Raymond Briggs’ art style is very recognisable now. He uses a retractable pencil to sketch out the scenes in the book, then photocopies them with a harder line to then use a combination of goache and pencil for the final drawing. Lupus Films knew they wanted to keep that iconic look as much as possible, but it still had to be adapted for film and they didn’t really have the time to dedicate to that specific method.

At the time, they tried initial tests with paper and pencil drawing, but it would just be too costly and drawing digitally needed to be the way forward. Initially, Peter Dodd was reluctant to take that step into the digital age, but the process was refined and now he said he wouldn’t go back to the traditional drawing methods.

Using LazyBrush and TVPaint, they created an almost textured look to the drawing; building their own pencils to look “pencily” enough and creating character stamps on a 360 rotation to cut down on re-drawing. Animbrushes were made within TVPaint to help with the difficult strokes and model issues. It was all very educational to see how they transitioned so nicely from a more traditional artistic method to something modern, but still kept that Raymond Briggs feel.

Creating the Characters of Fantastic Beasts and Where to Find Them

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Framestore worked very closely with JK Rowling to create the characters seen in the film, where William Gabriele mostly showed us how they came up with the various goblins and house elves in the movie. More specifically, we looked at the rigs of the goblin singer and Gnarlak.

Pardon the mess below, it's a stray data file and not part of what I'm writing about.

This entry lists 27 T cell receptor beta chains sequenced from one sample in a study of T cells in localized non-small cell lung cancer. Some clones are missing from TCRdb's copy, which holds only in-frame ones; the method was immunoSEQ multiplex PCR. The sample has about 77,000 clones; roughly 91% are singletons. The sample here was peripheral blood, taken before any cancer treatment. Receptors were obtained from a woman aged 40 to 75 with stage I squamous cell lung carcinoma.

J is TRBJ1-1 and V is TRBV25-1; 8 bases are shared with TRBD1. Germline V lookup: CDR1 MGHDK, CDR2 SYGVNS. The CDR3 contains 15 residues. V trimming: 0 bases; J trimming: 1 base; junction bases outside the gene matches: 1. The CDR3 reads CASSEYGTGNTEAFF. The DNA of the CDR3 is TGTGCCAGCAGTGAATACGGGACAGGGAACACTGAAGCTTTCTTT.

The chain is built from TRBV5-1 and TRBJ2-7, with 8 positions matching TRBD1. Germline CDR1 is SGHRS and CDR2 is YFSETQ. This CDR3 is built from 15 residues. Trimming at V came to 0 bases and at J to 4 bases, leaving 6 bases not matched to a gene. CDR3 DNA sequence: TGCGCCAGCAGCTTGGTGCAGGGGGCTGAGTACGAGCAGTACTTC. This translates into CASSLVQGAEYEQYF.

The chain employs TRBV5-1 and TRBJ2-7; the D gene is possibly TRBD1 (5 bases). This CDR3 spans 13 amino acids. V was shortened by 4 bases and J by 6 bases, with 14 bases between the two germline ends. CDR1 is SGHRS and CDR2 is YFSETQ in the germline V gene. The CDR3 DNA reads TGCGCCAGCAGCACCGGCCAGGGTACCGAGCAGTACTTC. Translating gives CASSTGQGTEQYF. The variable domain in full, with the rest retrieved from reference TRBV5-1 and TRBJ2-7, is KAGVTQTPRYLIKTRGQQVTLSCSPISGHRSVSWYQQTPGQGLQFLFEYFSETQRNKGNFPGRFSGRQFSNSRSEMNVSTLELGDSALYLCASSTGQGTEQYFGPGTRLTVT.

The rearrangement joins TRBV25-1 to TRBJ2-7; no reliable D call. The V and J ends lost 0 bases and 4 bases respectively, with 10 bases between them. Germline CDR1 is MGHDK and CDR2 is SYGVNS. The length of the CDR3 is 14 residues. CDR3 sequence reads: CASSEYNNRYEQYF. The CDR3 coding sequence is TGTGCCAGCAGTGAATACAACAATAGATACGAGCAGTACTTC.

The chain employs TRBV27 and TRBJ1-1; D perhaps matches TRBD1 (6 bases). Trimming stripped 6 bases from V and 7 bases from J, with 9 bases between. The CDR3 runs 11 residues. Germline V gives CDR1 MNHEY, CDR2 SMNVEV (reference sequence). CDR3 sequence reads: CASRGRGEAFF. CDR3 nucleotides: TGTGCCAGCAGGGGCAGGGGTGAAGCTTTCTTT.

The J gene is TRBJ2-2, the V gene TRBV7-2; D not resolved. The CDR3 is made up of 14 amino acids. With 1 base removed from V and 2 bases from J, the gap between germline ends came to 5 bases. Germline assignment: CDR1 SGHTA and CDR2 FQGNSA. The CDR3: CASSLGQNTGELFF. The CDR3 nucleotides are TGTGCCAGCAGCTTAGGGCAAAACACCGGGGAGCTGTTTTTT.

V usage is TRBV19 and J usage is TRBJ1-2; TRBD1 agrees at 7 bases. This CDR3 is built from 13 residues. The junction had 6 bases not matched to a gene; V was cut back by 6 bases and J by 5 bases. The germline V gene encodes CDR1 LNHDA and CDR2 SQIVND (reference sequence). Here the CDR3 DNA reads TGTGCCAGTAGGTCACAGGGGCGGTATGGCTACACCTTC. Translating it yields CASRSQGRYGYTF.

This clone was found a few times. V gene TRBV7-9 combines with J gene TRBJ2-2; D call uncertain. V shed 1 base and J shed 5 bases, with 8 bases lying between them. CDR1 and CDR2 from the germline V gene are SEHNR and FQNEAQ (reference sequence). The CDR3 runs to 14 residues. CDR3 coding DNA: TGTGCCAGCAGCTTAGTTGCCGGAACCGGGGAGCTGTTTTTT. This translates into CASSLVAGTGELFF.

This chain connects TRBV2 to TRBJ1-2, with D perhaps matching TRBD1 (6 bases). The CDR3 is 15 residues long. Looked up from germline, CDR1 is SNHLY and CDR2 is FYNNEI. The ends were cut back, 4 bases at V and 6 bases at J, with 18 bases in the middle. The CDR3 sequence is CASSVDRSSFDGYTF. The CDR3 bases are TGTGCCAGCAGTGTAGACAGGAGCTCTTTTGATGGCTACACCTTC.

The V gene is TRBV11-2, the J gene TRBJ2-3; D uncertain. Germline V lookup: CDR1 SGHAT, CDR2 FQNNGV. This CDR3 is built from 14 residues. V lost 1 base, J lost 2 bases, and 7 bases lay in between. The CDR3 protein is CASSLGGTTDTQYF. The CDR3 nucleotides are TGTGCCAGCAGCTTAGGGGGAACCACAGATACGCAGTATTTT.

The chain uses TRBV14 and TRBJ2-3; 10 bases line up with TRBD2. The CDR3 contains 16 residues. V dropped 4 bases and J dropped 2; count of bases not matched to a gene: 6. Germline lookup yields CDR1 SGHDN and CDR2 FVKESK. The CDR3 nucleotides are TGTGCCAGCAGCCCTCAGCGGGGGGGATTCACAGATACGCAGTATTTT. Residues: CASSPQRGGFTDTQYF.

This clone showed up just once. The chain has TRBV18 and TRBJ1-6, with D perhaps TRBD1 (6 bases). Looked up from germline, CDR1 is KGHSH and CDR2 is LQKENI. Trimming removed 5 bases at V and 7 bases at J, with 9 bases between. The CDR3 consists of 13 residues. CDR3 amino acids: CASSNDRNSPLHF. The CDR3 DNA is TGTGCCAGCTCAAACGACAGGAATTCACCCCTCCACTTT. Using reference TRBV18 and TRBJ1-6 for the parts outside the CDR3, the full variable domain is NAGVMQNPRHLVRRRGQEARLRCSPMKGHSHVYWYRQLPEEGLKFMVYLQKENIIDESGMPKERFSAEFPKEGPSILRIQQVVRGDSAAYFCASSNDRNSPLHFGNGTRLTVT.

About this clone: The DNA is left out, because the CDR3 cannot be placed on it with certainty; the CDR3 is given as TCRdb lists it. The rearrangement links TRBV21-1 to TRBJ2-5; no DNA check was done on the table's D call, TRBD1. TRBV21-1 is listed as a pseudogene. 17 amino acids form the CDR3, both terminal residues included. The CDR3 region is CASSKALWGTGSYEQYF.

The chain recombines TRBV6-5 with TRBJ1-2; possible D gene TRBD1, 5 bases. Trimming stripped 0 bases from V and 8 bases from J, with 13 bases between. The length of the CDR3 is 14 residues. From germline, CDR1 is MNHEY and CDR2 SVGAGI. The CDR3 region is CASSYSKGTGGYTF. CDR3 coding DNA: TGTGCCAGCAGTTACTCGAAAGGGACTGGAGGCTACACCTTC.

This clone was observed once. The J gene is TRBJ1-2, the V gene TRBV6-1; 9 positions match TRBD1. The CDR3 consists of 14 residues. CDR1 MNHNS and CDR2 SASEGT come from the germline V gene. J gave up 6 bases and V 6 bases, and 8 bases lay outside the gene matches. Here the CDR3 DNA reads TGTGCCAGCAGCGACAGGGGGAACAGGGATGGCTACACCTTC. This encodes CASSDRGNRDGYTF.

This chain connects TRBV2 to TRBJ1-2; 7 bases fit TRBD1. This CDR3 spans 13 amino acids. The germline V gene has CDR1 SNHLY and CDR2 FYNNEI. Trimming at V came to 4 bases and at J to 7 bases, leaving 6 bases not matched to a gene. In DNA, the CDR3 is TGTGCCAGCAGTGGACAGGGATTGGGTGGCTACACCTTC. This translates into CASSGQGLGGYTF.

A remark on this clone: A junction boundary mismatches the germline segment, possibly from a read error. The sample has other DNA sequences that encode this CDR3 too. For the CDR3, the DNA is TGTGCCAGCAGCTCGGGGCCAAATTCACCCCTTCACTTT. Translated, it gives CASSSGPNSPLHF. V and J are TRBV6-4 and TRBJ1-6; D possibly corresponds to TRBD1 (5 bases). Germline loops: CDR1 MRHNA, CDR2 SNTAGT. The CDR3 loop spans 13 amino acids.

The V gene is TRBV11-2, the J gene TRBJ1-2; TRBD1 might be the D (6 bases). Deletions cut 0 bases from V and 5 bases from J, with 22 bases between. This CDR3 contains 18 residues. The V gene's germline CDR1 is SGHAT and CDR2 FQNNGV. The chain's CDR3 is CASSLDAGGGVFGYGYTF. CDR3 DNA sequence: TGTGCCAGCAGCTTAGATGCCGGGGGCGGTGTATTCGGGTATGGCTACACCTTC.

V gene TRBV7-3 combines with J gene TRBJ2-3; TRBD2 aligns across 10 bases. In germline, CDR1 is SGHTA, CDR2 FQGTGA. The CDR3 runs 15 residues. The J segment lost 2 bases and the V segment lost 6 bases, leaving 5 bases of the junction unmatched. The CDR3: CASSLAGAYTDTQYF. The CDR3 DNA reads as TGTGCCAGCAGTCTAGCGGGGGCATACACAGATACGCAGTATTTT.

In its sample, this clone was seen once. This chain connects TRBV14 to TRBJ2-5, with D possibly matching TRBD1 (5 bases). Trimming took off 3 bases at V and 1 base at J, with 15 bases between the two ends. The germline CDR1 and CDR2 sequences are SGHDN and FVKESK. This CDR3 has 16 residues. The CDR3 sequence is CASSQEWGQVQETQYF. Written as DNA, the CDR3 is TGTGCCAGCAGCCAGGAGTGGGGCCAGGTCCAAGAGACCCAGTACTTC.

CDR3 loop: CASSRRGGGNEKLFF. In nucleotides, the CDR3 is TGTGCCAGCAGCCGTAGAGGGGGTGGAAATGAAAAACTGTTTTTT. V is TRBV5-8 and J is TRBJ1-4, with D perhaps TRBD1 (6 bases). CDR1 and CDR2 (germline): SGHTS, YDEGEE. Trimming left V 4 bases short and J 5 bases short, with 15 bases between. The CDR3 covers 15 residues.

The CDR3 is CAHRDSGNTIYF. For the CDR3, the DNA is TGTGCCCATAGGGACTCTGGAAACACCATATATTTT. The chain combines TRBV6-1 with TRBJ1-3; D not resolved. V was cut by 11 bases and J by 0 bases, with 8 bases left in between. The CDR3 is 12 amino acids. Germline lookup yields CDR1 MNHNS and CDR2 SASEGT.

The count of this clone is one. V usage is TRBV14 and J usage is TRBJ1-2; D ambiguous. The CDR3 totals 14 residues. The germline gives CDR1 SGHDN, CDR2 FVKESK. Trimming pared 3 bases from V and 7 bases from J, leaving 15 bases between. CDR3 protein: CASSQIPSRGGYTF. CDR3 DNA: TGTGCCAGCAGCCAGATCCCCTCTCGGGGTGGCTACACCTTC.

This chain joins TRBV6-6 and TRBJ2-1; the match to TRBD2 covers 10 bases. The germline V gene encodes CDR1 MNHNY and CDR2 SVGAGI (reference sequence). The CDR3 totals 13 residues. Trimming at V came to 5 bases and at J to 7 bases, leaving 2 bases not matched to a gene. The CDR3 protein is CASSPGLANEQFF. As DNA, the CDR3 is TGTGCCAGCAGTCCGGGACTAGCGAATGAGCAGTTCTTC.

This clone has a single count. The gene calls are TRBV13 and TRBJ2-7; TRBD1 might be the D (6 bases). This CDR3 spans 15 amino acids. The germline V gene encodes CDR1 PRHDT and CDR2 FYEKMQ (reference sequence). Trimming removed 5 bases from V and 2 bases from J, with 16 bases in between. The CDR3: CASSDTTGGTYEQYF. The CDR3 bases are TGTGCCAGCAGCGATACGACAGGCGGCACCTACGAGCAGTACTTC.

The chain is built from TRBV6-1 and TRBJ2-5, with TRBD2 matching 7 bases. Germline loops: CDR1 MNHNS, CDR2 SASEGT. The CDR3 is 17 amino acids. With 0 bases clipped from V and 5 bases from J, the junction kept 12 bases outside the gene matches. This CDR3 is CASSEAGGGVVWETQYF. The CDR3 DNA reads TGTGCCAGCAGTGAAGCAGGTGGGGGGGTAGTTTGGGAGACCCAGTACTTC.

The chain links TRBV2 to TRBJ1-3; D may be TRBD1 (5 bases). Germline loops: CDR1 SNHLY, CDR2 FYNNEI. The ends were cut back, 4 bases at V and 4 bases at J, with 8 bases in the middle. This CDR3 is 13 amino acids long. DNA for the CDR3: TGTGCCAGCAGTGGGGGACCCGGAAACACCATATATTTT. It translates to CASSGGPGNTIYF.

Overall, there were 500 artists, 36 characters, 400 shots delivered, and about 47 shots delivered in one week – a lot of work! There was a lot of back and forth between the various departments so they could get the look of the characters just right within the various shots, using all the feedback to correct the look, lighting, etc. All told, there were 15 million CPU hours put into the characters final result… which would mean about 1700 years on a single CPU! The total data they ended up with was 274 TB on disk. It’s absolutely mind-boggling sometimes to think about how big even just smaller parts of a whole feature film are.

For the goblin singer, they used an actress to recreate the scene as well as motion capturing and kept it all as reference footage for the building, rigging, and animation of the in-movie model. The riggers would take the motion capture, put it all through validation, and then lock in the proportions of the character for the animators to then use. We were shown how they would start with a skeleton, pick out all the landmarks to emphasis or take note of, then add the layers of muscle and tendons over top, before the “skin” would be added last.

With Gnarlak, they did many of the same things (including using Ron Perlman for the motion capture and stand-in scenes!) but used a normal male body structure as a starting point and then adapted it to the character.

The Animation of Fantastic Beasts and Where to Find Them

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In contrast, in this talk we got to learn a bit more about the animation done on the FB movie, while specifically we were shown the process of bringing “Frank” the Thunderbird to life. This felt like one of the more interesting talks of the day, just because of the animations we’ve finished up in our own classes and how we could apply some of the knowledge to what we’d just done.